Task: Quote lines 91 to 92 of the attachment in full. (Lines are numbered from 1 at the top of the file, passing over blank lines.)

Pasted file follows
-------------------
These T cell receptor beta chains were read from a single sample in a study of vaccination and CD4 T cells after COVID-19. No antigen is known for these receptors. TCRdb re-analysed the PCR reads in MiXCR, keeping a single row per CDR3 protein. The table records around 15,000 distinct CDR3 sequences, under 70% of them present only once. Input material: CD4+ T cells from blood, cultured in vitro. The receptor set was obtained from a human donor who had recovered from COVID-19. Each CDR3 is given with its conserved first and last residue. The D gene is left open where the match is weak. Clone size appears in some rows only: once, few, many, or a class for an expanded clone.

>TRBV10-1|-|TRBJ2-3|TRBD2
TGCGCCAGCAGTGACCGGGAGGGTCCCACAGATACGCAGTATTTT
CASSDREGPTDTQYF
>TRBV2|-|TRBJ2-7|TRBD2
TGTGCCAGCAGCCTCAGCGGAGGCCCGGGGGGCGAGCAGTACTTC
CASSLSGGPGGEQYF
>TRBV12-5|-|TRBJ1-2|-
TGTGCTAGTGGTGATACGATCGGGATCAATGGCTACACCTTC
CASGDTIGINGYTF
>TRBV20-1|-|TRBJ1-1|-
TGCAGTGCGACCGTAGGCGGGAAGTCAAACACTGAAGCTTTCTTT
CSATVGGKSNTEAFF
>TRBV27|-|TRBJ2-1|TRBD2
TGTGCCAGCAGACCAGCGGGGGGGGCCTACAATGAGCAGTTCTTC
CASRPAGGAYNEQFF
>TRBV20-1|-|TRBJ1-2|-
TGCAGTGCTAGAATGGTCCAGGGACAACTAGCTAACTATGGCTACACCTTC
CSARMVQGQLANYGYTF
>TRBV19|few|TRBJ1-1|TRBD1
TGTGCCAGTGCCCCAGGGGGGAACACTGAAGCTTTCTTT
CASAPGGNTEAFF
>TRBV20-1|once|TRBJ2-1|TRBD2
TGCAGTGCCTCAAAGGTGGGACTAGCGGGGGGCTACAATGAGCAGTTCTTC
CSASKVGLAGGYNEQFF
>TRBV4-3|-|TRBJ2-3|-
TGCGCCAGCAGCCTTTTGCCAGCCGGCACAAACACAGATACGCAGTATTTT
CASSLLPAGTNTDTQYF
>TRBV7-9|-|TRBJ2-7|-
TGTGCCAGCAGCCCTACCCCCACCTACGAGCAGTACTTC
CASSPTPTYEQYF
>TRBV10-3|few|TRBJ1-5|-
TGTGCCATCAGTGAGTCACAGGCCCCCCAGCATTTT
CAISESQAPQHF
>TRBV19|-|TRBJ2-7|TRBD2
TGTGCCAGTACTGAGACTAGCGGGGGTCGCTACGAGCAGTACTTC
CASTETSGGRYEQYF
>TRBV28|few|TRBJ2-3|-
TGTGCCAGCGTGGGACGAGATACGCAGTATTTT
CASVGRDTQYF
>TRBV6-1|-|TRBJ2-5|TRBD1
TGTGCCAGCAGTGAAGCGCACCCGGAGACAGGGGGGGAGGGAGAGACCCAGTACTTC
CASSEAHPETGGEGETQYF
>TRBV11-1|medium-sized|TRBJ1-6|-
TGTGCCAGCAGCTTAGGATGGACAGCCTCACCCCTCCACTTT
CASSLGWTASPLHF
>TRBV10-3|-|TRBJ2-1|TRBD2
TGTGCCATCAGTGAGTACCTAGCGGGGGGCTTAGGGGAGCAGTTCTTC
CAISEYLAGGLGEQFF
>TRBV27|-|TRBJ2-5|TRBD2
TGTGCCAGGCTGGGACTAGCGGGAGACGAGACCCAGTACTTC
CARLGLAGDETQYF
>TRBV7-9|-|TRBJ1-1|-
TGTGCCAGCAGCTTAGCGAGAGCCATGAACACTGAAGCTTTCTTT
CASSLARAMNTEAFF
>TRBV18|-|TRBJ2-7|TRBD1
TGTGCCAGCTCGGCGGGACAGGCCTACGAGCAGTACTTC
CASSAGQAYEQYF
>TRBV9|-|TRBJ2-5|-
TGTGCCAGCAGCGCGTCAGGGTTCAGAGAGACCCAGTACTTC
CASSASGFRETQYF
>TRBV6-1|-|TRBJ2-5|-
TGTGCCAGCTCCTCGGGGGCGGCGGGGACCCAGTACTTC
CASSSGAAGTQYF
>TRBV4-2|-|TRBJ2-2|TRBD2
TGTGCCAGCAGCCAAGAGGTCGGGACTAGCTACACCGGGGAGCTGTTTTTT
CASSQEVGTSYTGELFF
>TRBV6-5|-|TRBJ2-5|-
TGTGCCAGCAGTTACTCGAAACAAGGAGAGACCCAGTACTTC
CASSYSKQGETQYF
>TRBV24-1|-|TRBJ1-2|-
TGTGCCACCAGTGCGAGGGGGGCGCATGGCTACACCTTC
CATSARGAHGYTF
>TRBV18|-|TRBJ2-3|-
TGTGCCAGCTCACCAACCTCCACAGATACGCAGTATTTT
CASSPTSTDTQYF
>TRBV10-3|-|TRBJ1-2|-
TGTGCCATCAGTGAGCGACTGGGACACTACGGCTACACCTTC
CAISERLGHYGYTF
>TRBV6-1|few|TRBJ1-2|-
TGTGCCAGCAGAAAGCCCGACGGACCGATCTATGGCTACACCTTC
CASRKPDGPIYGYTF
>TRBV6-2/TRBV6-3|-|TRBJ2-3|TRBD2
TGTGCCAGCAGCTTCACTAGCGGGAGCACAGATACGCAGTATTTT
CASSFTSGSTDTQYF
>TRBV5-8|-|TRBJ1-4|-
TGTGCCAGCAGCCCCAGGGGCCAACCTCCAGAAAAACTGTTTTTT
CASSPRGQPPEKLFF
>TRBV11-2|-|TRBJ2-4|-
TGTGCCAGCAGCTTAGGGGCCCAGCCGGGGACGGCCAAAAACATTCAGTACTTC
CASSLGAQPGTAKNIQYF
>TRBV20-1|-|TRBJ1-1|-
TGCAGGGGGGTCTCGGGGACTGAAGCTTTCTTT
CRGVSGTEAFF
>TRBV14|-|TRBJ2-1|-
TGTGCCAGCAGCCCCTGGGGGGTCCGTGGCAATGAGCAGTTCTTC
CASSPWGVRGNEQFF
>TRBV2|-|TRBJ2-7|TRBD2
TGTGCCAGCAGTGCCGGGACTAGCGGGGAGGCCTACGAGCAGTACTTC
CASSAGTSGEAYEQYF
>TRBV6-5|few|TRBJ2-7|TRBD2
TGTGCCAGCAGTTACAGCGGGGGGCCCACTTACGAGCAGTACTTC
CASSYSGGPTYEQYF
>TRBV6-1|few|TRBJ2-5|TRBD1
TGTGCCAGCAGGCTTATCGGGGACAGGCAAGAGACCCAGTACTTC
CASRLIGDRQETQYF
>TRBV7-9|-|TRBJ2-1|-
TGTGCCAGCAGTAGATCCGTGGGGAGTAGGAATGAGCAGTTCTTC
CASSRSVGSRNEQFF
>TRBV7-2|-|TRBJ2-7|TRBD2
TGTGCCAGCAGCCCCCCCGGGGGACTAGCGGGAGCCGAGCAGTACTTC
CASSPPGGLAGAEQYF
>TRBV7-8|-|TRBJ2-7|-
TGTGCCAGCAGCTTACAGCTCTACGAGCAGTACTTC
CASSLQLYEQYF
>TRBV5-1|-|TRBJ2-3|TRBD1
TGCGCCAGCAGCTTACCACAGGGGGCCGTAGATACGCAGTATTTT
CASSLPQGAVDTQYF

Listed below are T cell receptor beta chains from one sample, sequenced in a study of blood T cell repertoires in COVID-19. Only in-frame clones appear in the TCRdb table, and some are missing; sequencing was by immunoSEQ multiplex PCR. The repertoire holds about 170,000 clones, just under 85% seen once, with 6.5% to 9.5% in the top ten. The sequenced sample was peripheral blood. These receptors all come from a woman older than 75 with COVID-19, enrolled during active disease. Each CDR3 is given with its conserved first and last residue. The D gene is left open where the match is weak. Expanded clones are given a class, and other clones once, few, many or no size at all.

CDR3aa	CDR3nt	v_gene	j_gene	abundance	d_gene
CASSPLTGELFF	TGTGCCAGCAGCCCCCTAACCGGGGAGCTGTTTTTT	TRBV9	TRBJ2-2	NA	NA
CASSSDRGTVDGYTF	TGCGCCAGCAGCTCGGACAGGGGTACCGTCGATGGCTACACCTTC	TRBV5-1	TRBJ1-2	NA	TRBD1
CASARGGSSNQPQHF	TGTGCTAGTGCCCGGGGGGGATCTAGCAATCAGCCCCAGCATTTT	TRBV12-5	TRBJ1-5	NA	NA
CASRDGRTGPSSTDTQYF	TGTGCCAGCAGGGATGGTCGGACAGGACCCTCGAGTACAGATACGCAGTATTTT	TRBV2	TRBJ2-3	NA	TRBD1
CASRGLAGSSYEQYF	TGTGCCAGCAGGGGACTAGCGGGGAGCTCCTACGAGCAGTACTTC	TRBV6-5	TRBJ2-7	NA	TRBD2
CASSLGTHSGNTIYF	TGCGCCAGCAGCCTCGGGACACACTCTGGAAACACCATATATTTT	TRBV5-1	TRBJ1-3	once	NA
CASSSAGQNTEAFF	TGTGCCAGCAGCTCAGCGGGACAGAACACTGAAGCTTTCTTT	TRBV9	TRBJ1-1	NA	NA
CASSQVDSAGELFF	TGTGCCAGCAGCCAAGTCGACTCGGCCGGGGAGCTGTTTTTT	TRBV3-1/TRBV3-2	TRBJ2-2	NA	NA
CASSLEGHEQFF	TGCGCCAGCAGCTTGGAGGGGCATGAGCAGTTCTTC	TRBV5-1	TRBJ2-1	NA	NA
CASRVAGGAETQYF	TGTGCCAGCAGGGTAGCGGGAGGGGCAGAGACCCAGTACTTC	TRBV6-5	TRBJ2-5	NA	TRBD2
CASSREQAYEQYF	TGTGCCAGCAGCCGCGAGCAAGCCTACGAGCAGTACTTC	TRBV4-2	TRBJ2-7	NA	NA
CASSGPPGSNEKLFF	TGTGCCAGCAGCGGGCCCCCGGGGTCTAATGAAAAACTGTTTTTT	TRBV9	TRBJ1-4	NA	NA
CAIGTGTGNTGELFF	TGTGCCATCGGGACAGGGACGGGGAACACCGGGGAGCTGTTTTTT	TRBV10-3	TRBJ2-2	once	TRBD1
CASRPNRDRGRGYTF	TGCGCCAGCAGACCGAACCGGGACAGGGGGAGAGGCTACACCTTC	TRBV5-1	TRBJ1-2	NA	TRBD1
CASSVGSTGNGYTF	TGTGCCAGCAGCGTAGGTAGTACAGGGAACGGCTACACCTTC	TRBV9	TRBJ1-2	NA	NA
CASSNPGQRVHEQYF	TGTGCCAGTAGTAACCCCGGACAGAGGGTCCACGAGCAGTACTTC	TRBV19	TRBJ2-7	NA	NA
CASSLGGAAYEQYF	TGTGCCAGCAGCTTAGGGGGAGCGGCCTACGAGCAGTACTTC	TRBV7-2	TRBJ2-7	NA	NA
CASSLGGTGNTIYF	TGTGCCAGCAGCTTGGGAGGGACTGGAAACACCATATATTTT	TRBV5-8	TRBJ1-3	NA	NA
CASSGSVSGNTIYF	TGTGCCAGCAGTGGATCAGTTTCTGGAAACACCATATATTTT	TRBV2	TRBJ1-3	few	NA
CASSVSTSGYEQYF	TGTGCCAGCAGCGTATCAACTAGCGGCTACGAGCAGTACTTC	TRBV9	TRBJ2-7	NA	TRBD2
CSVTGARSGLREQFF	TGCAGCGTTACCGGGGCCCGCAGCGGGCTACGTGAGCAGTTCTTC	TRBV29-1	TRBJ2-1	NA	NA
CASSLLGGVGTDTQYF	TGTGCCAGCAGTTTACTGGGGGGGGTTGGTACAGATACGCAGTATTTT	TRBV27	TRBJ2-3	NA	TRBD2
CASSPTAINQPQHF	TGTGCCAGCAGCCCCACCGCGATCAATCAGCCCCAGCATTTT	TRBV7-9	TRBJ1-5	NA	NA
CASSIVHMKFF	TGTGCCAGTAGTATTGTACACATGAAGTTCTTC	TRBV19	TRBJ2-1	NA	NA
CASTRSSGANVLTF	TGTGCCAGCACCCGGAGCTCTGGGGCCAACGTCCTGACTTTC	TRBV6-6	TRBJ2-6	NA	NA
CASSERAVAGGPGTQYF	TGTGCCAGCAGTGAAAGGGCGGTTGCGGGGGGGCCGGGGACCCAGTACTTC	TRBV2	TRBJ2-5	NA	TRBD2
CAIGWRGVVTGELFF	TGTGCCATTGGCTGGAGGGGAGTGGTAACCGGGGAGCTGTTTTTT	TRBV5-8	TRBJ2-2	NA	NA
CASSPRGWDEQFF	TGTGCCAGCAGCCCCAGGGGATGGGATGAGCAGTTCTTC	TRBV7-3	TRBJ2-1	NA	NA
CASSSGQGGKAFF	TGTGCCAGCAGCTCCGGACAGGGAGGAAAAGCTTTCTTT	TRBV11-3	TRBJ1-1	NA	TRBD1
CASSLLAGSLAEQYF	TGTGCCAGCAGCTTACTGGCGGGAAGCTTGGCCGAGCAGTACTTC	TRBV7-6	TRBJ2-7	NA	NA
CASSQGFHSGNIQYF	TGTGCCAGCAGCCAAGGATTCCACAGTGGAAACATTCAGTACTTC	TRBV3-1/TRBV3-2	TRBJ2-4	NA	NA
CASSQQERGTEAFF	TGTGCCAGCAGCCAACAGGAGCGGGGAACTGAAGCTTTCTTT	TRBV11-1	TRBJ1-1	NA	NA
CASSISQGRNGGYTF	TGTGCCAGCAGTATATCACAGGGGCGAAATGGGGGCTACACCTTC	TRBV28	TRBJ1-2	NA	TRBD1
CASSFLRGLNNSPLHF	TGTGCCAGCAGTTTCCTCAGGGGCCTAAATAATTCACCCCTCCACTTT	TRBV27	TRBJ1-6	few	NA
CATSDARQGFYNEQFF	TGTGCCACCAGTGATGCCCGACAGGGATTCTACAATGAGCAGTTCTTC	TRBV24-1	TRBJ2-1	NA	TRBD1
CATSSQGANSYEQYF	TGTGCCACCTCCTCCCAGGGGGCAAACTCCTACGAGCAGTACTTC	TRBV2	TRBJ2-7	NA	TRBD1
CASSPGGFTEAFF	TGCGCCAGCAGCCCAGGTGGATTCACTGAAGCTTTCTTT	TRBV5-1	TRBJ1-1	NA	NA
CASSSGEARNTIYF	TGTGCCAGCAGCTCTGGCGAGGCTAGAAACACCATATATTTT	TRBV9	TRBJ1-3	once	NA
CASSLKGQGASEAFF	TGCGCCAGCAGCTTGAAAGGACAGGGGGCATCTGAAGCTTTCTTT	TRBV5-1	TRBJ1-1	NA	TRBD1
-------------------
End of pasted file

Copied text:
CASSLGAQPGTAKNIQYF
>TRBV20-1|-|TRBJ1-1|-